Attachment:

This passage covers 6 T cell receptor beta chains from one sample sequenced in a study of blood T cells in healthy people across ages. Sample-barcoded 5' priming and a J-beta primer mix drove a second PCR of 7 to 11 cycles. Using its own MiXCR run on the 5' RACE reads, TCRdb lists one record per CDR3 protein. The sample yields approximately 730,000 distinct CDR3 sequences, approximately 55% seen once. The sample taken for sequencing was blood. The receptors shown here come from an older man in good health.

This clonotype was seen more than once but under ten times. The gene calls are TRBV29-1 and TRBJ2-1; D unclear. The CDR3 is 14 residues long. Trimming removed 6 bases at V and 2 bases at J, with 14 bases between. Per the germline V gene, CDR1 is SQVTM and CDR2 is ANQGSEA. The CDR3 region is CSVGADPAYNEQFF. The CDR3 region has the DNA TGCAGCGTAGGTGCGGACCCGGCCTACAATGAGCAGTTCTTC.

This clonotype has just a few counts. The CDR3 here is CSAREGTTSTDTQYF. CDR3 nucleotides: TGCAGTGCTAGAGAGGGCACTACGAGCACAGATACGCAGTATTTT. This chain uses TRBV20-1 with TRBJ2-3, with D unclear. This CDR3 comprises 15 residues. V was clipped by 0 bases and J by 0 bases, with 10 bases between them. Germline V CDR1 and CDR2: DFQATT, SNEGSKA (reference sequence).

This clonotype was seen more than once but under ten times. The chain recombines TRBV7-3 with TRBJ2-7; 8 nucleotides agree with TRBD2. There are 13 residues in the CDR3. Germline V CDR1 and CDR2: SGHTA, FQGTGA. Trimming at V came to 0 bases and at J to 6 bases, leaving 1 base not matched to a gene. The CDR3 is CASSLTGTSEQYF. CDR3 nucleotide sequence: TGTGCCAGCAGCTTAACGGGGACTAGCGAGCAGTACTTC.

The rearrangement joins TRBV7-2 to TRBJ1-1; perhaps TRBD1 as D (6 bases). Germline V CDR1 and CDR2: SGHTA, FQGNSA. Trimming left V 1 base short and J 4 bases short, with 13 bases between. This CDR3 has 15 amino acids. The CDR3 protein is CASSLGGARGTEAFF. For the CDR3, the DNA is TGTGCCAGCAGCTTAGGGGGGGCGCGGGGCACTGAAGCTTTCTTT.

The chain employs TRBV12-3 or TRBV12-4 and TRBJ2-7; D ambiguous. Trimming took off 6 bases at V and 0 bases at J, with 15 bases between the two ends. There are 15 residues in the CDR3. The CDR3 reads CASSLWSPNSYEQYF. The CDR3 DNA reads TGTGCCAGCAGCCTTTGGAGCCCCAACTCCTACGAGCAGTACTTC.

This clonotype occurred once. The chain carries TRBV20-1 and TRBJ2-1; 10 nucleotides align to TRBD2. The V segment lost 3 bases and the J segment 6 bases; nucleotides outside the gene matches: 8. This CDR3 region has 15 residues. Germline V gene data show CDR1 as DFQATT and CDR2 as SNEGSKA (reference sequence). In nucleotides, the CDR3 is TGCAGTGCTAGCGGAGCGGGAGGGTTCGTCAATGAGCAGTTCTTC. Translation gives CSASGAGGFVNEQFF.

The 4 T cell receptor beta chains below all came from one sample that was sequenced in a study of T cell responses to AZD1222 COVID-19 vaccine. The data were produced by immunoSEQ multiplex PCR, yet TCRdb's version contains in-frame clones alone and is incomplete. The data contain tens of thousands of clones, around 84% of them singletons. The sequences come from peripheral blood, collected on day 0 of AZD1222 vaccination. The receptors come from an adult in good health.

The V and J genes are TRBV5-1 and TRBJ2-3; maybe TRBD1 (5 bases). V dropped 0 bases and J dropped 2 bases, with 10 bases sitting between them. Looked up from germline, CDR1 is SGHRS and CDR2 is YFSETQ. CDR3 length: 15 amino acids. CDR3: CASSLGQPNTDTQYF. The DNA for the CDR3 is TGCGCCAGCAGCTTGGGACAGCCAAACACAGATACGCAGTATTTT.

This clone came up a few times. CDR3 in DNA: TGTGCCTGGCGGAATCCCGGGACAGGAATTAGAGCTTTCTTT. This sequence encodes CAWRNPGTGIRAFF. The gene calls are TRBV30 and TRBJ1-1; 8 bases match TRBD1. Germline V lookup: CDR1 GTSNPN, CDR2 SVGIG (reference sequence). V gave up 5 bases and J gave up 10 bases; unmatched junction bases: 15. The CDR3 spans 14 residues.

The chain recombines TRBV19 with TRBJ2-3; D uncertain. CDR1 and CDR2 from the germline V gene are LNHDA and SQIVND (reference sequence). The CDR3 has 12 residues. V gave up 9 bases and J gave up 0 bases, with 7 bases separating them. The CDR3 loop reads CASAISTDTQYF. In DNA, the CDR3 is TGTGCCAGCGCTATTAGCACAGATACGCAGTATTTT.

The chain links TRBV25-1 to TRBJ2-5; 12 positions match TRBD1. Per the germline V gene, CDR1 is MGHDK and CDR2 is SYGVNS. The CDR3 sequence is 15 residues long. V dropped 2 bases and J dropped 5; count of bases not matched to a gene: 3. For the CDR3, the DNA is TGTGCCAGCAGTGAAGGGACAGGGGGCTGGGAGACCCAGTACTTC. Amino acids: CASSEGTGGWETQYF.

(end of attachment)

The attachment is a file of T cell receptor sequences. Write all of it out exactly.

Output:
This passage covers 6 T cell receptor beta chains from one sample sequenced in a study of blood T cells in healthy people across ages. Sample-barcoded 5' priming and a J-beta primer mix drove a second PCR of 7 to 11 cycles. Using its own MiXCR run on the 5' RACE reads, TCRdb lists one record per CDR3 protein. The sample yields approximately 730,000 distinct CDR3 sequences, approximately 55% seen once. The sample taken for sequencing was blood. The receptors shown here come from an older man in good health.

This clonotype was seen more than once but under ten times. The gene calls are TRBV29-1 and TRBJ2-1; D unclear. The CDR3 is 14 residues long. Trimming removed 6 bases at V and 2 bases at J, with 14 bases between. Per the germline V gene, CDR1 is SQVTM and CDR2 is ANQGSEA. The CDR3 region is CSVGADPAYNEQFF. The CDR3 region has the DNA TGCAGCGTAGGTGCGGACCCGGCCTACAATGAGCAGTTCTTC.

This clonotype has just a few counts. The CDR3 here is CSAREGTTSTDTQYF. CDR3 nucleotides: TGCAGTGCTAGAGAGGGCACTACGAGCACAGATACGCAGTATTTT. This chain uses TRBV20-1 with TRBJ2-3, with D unclear. This CDR3 comprises 15 residues. V was clipped by 0 bases and J by 0 bases, with 10 bases between them. Germline V CDR1 and CDR2: DFQATT, SNEGSKA (reference sequence).

This clonotype was seen more than once but under ten times. The chain recombines TRBV7-3 with TRBJ2-7; 8 nucleotides agree with TRBD2. There are 13 residues in the CDR3. Germline V CDR1 and CDR2: SGHTA, FQGTGA. Trimming at V came to 0 bases and at J to 6 bases, leaving 1 base not matched to a gene. The CDR3 is CASSLTGTSEQYF. CDR3 nucleotide sequence: TGTGCCAGCAGCTTAACGGGGACTAGCGAGCAGTACTTC.

The rearrangement joins TRBV7-2 to TRBJ1-1; perhaps TRBD1 as D (6 bases). Germline V CDR1 and CDR2: SGHTA, FQGNSA. Trimming left V 1 base short and J 4 bases short, with 13 bases between. This CDR3 has 15 amino acids. The CDR3 protein is CASSLGGARGTEAFF. For the CDR3, the DNA is TGTGCCAGCAGCTTAGGGGGGGCGCGGGGCACTGAAGCTTTCTTT.

The chain employs TRBV12-3 or TRBV12-4 and TRBJ2-7; D ambiguous. Trimming took off 6 bases at V and 0 bases at J, with 15 bases between the two ends. There are 15 residues in the CDR3. The CDR3 reads CASSLWSPNSYEQYF. The CDR3 DNA reads TGTGCCAGCAGCCTTTGGAGCCCCAACTCCTACGAGCAGTACTTC.

This clonotype occurred once. The chain carries TRBV20-1 and TRBJ2-1; 10 nucleotides align to TRBD2. The V segment lost 3 bases and the J segment 6 bases; nucleotides outside the gene matches: 8. This CDR3 region has 15 residues. Germline V gene data show CDR1 as DFQATT and CDR2 as SNEGSKA (reference sequence). In nucleotides, the CDR3 is TGCAGTGCTAGCGGAGCGGGAGGGTTCGTCAATGAGCAGTTCTTC. Translation gives CSASGAGGFVNEQFF.

The 4 T cell receptor beta chains below all came from one sample that was sequenced in a study of T cell responses to AZD1222 COVID-19 vaccine. The data were produced by immunoSEQ multiplex PCR, yet TCRdb's version contains in-frame clones alone and is incomplete. The data contain tens of thousands of clones, around 84% of them singletons. The sequences come from peripheral blood, collected on day 0 of AZD1222 vaccination. The receptors come from an adult in good health.

The V and J genes are TRBV5-1 and TRBJ2-3; maybe TRBD1 (5 bases). V dropped 0 bases and J dropped 2 bases, with 10 bases sitting between them. Looked up from germline, CDR1 is SGHRS and CDR2 is YFSETQ. CDR3 length: 15 amino acids. CDR3: CASSLGQPNTDTQYF. The DNA for the CDR3 is TGCGCCAGCAGCTTGGGACAGCCAAACACAGATACGCAGTATTTT.

This clone came up a few times. CDR3 in DNA: TGTGCCTGGCGGAATCCCGGGACAGGAATTAGAGCTTTCTTT. This sequence encodes CAWRNPGTGIRAFF. The gene calls are TRBV30 and TRBJ1-1; 8 bases match TRBD1. Germline V lookup: CDR1 GTSNPN, CDR2 SVGIG (reference sequence). V gave up 5 bases and J gave up 10 bases; unmatched junction bases: 15. The CDR3 spans 14 residues.

The chain recombines TRBV19 with TRBJ2-3; D uncertain. CDR1 and CDR2 from the germline V gene are LNHDA and SQIVND (reference sequence). The CDR3 has 12 residues. V gave up 9 bases and J gave up 0 bases, with 7 bases separating them. The CDR3 loop reads CASAISTDTQYF. In DNA, the CDR3 is TGTGCCAGCGCTATTAGCACAGATACGCAGTATTTT.

The chain links TRBV25-1 to TRBJ2-5; 12 positions match TRBD1. Per the germline V gene, CDR1 is MGHDK and CDR2 is SYGVNS. The CDR3 sequence is 15 residues long. V dropped 2 bases and J dropped 5; count of bases not matched to a gene: 3. For the CDR3, the DNA is TGTGCCAGCAGTGAAGGGACAGGGGGCTGGGAGACCCAGTACTTC. Amino acids: CASSEGTGGWETQYF.